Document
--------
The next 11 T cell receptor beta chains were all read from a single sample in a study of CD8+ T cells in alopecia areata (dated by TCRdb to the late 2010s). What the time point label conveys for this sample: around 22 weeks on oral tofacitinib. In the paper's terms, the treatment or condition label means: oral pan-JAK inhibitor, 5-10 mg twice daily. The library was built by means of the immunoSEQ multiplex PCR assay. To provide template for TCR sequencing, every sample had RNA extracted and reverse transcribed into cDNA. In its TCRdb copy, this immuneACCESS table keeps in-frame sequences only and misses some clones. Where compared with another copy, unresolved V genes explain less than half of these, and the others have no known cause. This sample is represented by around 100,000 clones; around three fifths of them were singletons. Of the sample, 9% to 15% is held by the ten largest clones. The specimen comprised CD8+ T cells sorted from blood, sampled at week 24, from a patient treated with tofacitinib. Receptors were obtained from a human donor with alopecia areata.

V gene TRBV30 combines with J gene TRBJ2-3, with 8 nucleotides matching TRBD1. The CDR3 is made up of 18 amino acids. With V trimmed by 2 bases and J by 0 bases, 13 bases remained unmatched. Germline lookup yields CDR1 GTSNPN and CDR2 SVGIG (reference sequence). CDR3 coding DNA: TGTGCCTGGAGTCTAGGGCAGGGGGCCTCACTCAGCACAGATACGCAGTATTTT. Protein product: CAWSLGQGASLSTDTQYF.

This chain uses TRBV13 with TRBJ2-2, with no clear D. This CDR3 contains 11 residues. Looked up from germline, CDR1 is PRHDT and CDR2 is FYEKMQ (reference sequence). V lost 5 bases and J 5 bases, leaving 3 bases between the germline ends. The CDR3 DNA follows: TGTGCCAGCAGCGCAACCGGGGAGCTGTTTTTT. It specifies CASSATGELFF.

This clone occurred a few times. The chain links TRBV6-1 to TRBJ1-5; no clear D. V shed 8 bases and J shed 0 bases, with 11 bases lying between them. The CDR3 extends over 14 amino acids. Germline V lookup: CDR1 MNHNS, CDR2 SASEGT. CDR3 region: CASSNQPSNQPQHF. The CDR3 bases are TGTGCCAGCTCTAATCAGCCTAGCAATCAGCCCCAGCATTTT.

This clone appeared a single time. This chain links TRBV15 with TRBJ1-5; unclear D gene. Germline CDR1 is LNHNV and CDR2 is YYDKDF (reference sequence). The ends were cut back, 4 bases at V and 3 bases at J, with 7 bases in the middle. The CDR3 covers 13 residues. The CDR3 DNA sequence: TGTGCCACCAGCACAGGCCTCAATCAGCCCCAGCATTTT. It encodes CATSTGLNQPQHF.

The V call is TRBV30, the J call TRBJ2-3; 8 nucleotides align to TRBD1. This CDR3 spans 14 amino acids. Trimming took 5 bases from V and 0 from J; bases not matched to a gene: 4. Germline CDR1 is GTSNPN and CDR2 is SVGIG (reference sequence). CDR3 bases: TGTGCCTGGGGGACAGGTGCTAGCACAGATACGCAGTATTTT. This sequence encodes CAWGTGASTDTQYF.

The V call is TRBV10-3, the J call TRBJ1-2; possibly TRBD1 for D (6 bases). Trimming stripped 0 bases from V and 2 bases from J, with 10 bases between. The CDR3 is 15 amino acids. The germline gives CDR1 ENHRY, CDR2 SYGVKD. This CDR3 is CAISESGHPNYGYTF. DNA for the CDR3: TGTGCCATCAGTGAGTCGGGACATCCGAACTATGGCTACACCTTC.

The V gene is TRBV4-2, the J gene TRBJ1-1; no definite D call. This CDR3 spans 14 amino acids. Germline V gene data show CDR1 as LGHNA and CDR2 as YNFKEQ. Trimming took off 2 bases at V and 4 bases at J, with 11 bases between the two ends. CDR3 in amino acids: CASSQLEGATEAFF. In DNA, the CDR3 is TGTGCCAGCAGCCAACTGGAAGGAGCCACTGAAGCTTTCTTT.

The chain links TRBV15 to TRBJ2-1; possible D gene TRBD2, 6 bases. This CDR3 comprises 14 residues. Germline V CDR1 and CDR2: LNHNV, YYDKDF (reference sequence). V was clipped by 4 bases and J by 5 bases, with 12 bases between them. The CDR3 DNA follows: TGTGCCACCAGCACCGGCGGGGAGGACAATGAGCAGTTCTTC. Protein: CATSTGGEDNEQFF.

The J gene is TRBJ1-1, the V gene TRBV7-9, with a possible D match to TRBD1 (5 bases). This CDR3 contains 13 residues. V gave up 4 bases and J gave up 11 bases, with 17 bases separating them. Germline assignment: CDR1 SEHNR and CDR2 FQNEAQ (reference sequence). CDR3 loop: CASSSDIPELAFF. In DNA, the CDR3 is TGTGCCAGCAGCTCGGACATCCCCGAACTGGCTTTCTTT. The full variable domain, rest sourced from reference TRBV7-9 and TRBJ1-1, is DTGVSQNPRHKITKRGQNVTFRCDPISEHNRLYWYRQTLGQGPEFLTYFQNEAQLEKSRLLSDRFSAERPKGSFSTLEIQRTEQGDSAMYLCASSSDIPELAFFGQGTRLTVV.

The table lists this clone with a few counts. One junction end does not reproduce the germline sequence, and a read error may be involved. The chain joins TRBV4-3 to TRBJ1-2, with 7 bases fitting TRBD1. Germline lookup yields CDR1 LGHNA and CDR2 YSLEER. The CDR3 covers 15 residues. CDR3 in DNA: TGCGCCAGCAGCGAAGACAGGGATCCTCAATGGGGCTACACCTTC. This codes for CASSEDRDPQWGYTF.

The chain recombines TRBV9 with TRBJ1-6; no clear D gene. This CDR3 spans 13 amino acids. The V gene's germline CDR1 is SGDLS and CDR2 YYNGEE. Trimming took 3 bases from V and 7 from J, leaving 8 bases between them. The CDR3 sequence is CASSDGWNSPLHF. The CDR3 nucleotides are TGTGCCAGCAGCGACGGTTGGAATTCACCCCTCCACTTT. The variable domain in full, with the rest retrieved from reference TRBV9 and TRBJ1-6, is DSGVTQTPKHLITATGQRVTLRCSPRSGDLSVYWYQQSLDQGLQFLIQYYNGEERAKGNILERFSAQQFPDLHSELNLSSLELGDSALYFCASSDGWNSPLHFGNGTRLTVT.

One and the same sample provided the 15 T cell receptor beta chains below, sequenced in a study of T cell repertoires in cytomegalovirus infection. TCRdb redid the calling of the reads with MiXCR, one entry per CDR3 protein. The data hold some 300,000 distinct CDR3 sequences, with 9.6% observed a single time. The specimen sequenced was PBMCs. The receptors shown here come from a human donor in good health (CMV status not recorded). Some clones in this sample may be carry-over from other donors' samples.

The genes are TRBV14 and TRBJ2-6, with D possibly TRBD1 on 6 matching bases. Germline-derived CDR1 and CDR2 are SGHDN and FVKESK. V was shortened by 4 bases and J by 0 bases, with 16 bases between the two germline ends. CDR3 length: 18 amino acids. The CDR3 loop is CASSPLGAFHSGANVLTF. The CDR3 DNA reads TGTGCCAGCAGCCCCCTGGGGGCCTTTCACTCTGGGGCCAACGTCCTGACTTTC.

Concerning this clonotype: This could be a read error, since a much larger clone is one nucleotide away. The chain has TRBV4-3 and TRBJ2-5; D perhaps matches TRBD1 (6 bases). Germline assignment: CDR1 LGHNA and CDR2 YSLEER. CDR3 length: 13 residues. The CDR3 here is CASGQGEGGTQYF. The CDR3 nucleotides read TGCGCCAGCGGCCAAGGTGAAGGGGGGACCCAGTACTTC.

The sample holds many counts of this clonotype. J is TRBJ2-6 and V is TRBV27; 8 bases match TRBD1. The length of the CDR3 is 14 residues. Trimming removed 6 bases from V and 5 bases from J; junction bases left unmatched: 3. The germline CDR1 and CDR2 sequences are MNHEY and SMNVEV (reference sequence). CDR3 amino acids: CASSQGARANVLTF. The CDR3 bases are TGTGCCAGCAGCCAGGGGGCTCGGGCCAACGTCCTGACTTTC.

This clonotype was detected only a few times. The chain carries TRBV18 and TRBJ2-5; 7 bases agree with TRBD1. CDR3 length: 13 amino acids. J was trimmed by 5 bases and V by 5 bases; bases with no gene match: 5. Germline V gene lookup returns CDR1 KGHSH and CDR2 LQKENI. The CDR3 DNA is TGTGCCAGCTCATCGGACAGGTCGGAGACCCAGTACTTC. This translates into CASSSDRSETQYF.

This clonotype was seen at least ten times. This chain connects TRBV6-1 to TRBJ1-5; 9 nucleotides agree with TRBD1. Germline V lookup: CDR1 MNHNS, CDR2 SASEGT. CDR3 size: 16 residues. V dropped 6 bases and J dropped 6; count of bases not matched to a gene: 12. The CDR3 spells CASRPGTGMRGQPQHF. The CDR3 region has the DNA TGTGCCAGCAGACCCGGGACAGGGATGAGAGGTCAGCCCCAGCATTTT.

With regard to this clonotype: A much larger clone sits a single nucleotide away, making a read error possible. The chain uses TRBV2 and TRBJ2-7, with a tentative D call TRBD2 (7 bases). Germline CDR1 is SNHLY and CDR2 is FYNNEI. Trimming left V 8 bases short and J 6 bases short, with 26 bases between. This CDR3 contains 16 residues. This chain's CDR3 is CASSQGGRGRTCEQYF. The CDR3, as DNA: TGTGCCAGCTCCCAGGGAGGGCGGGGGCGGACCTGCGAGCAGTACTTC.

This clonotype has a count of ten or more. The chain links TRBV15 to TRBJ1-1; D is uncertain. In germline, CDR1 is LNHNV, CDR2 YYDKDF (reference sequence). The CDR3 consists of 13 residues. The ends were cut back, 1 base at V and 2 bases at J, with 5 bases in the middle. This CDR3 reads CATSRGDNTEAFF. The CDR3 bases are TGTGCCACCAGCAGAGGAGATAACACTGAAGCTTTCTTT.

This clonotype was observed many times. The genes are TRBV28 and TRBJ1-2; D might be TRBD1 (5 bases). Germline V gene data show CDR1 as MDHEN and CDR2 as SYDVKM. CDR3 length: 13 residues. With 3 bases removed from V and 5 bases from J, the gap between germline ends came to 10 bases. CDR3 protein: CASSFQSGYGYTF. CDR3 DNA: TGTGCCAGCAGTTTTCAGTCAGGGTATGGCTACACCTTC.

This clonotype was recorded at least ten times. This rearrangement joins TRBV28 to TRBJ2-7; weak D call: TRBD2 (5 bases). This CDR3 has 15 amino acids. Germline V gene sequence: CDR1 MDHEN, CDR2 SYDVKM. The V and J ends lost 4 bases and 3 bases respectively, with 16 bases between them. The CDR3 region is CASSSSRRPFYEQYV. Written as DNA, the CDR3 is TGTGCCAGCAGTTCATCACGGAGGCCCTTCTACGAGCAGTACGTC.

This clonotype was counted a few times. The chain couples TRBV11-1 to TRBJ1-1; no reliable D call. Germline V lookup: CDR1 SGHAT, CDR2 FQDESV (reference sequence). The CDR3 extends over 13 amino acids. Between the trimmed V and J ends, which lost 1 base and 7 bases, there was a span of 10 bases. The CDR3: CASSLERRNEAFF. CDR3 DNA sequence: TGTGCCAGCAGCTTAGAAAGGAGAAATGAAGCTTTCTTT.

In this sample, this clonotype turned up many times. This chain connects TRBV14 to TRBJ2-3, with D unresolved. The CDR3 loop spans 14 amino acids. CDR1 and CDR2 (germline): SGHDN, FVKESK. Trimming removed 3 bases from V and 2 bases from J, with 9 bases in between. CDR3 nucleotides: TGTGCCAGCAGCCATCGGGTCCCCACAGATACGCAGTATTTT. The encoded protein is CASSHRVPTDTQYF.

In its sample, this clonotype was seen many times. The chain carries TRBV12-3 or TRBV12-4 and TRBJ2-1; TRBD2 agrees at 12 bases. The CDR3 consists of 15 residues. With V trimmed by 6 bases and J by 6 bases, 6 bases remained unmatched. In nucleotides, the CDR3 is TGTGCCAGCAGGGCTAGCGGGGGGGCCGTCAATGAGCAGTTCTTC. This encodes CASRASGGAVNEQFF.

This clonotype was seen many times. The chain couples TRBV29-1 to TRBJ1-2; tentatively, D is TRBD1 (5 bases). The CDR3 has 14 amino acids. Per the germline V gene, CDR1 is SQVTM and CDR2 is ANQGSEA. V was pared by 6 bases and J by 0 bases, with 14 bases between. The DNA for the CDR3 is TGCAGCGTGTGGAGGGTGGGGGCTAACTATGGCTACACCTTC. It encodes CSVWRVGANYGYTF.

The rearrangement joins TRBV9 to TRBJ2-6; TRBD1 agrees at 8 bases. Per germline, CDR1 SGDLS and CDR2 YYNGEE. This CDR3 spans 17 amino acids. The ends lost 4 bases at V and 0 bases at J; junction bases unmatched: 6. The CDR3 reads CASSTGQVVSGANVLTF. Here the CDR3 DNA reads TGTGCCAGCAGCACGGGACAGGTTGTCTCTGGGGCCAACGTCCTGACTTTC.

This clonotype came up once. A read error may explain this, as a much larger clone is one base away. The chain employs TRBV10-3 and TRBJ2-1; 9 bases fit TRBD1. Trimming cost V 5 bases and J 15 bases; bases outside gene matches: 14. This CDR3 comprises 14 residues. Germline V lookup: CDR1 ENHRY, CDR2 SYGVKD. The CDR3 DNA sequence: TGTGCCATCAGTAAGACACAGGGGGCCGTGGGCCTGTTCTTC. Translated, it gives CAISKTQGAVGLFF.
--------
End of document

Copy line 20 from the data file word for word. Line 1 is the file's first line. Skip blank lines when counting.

This clonotype has a count of ten or more. The chain links TRBV15 to TRBJ1-1; D is uncertain. In germline, CDR1 is LNHNV, CDR2 YYDKDF (reference sequence). The CDR3 consists of 13 residues. The ends were cut back, 1 base at V and 2 bases at J, with 5 bases in the middle. This CDR3 reads CATSRGDNTEAFF. The CDR3 bases are TGTGCCACCAGCAGAGGAGATAACACTGAAGCTTTCTTT.